(02/07/2007) The lemurs of Madagascar are among the world's most threatened primates. Extensive habitat destruction, hunting, and the introduction of alien species have doomed dozens of species to extinction since humans first arrived on the island within the past 2000 years. Most of the casualties were Madagascar's largest lemurs -- today the biggest lemur is but a fraction of the gorilla-sized giants that once ruled the island. Despite this relative impoverishment of megafauna, Madagascar still boasts nearly 90 kinds of lemurs, all of which are unique to the island (save one species that was probably introduced to some nearby islands). Lemurs display a range of unusual behvaiors from singing like a whale (the indri) to sashaying across the sand like a ballet dancer (the sifaka). Interest in lemurs has helped Madagascar become a global conservation priority, though they are still at risk. Continued deforestation, scattered hunting, and looming climate change all pose significant threats to some lemur populations. One largely unexamined threat comes from introduced species such as the Indian civet and mongoose, but especially dogs and cats that have become feral.
Brazil calls out rich countries on global warming
(02/06/2007) Reuters reports that Brazilian President Luiz Inacio Lula da Silva criticized wealthy countries for their contributions to global warming and told them to stay out of Brazil's business when it comes to the fate of the Amazon rainforest.
Just how bad is the biodiversity extinction crisis?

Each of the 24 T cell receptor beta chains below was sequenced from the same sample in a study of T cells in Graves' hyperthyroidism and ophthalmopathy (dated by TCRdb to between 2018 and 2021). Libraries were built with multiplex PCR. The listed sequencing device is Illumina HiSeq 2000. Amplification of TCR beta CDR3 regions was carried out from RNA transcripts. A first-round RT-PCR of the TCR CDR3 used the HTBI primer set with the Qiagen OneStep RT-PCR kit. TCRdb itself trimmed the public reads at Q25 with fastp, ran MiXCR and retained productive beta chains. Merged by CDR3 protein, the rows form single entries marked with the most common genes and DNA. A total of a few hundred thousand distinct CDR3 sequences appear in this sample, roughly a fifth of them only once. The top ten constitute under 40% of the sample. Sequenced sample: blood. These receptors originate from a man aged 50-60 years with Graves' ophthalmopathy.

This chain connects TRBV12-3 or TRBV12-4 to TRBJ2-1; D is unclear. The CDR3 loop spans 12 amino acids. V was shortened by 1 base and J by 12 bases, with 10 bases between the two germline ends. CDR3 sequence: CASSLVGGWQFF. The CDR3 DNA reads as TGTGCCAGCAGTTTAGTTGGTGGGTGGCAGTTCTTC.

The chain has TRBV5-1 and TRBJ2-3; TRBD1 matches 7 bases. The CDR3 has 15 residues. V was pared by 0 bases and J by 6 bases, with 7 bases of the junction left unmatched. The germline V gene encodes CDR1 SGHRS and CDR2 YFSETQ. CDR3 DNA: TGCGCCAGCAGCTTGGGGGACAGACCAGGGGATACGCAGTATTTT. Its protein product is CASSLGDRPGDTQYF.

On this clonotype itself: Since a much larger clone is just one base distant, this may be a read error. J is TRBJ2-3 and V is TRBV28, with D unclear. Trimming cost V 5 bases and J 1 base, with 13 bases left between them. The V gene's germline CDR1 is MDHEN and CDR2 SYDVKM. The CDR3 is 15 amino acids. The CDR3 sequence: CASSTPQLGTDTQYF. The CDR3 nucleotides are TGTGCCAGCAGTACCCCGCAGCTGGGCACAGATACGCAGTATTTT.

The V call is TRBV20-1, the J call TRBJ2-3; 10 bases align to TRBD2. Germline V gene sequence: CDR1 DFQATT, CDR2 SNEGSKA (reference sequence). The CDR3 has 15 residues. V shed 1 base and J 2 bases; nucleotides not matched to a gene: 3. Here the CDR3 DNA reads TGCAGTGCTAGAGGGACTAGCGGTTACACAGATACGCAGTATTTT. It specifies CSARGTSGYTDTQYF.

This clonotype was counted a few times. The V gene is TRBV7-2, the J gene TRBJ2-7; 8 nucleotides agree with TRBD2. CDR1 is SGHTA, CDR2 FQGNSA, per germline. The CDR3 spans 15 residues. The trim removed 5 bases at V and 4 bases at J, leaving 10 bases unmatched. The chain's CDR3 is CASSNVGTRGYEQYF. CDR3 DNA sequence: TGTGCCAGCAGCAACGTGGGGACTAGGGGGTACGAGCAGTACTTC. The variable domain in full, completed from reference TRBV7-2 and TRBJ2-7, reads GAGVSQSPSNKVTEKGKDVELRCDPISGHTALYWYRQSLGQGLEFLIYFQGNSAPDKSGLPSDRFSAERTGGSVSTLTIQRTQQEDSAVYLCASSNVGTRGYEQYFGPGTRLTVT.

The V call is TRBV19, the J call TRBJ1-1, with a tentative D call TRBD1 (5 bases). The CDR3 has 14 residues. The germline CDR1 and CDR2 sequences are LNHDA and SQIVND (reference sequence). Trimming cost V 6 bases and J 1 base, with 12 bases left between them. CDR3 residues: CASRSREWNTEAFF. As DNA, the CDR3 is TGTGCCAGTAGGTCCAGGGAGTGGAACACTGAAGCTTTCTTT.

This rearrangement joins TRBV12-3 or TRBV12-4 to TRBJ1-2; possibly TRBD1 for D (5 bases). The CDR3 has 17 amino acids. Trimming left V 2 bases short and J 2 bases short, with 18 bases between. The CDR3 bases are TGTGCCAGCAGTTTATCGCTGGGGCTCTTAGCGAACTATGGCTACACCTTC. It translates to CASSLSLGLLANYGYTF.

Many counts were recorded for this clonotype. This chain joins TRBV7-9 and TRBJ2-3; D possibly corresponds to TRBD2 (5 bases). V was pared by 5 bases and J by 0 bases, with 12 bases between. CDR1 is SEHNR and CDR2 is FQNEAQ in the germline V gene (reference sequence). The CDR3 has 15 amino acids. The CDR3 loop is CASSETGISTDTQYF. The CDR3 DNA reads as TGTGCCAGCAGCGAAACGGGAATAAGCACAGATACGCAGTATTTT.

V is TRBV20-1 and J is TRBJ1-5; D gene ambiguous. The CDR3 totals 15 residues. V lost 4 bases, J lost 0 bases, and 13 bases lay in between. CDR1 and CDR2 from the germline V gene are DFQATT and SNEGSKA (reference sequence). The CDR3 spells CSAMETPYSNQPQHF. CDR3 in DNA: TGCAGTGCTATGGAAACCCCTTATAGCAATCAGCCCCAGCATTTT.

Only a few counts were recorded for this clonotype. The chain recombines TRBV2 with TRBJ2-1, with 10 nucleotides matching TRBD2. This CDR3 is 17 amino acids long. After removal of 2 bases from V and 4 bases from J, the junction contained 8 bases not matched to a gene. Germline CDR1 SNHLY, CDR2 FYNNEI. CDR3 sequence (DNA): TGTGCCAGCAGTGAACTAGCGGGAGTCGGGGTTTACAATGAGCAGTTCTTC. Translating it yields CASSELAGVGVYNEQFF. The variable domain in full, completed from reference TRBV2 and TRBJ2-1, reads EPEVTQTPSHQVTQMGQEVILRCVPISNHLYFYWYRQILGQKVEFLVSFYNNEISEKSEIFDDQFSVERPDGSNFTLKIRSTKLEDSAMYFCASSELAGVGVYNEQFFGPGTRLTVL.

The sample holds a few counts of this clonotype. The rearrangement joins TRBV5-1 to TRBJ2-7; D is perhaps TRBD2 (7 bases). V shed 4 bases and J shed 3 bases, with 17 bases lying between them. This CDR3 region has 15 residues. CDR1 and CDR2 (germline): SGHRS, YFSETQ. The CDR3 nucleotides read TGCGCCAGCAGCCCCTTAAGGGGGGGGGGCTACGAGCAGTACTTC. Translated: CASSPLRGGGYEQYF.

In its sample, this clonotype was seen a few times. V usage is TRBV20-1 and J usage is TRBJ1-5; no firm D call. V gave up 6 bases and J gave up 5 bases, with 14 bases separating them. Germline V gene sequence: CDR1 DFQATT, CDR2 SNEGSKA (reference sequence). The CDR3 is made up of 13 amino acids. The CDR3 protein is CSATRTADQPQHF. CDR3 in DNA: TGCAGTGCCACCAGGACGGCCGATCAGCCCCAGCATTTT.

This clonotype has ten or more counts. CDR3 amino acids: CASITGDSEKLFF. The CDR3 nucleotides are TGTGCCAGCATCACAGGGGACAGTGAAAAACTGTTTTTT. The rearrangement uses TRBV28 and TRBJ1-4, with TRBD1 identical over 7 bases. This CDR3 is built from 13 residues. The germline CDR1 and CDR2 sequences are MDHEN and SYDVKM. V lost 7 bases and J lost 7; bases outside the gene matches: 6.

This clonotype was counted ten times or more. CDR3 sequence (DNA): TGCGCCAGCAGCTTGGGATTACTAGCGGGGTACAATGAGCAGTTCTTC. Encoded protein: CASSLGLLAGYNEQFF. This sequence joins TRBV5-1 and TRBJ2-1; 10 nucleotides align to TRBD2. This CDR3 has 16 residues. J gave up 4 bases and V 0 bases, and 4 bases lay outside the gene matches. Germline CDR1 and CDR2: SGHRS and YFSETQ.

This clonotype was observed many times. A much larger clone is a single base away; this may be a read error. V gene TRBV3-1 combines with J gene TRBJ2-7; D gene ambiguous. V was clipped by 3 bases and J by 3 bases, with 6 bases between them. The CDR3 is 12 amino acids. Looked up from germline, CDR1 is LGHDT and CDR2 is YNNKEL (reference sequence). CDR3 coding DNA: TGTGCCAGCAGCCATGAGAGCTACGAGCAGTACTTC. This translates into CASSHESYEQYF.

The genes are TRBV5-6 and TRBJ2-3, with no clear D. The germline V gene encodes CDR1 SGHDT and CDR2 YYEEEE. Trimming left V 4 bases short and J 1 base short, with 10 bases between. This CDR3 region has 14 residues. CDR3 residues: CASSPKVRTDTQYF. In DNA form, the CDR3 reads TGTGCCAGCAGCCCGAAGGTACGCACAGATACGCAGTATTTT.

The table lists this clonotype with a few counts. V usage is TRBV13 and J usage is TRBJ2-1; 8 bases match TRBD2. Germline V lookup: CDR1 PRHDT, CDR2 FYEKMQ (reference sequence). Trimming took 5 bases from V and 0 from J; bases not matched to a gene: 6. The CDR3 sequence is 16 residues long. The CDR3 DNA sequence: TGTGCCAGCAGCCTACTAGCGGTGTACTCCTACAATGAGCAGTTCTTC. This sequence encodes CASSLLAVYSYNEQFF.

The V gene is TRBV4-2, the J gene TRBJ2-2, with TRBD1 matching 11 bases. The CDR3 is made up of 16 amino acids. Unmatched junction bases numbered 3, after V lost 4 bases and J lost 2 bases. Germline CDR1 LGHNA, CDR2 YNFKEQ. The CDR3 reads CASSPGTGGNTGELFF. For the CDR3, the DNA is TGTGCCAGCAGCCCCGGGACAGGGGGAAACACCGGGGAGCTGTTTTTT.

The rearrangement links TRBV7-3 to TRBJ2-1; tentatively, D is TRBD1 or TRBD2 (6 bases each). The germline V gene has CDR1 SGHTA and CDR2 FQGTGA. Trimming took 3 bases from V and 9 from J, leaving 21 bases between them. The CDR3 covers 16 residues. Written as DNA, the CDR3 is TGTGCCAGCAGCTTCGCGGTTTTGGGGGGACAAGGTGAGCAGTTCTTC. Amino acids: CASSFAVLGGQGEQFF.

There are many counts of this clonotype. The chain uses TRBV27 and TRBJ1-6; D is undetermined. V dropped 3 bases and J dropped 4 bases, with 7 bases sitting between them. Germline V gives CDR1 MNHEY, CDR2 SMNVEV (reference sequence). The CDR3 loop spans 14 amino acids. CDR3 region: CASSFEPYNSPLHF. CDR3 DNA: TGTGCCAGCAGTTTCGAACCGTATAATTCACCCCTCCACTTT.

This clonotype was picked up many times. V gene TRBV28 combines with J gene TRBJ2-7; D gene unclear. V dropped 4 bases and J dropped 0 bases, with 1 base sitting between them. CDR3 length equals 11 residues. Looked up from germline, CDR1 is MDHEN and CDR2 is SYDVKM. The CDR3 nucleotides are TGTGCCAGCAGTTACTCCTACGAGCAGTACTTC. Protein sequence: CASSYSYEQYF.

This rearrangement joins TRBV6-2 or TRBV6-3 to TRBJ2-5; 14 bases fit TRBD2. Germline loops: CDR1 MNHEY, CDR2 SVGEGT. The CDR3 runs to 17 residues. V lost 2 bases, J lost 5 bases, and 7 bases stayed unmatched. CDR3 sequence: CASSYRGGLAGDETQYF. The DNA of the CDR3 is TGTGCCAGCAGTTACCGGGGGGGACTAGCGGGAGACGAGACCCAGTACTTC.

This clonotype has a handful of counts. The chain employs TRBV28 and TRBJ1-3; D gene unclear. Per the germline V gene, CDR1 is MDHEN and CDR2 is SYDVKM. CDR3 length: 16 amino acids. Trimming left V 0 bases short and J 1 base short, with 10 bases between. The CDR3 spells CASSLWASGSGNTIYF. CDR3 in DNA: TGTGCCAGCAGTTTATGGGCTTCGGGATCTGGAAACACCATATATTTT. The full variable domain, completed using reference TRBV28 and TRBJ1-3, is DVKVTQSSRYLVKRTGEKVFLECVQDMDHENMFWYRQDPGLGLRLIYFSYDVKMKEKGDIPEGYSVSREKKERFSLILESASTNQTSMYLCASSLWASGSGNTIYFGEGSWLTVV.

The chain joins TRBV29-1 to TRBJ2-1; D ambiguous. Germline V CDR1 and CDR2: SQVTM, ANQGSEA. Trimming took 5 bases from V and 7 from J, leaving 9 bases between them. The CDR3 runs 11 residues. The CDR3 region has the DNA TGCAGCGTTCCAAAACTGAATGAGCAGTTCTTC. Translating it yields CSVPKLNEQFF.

(02/06/2007) In recent years, scientists have warned of a looming biodiversity extinction crisis, one that will rival or exceed the five historic mass extinctions that occurred millions of years ago. Unlike these past extinctions, which were variously the result of catastrophic climate change, extraterrestrial collisions, atmospheric poisoning, and hyperactive volcanism, the current extinction event is one of our own making, fueled mainly by habitat destruction and, to a lesser extent, over-exploitation of certain species. While few scientists doubt species extinction is occurring, the degree to which it will occur in the future has long been subject of debate in conservation literature. Looking solely at species loss resulting from tropical deforestation, some researchers have forecast extinction rates as high as 75 percent. Now a new paper, published in Biotropica, argues that the most dire of these projections may be overstated. Using models that show lower rates of forest loss based on slowing population growth and other factors, Joseph Wright from the Smithsonian Tropical Research Institute in Panama and Helene Muller-Landau from the University of Minnesota say that species loss may be more moderate than the commonly cited figures. While some scientists have criticized their work as "overly optimistic," prominent biologists say that their research has ignited an important discussion and raises fundamental questions about future conservation priorities and research efforts. This could ultimately result in more effective strategies for conserving biological diversity, they say.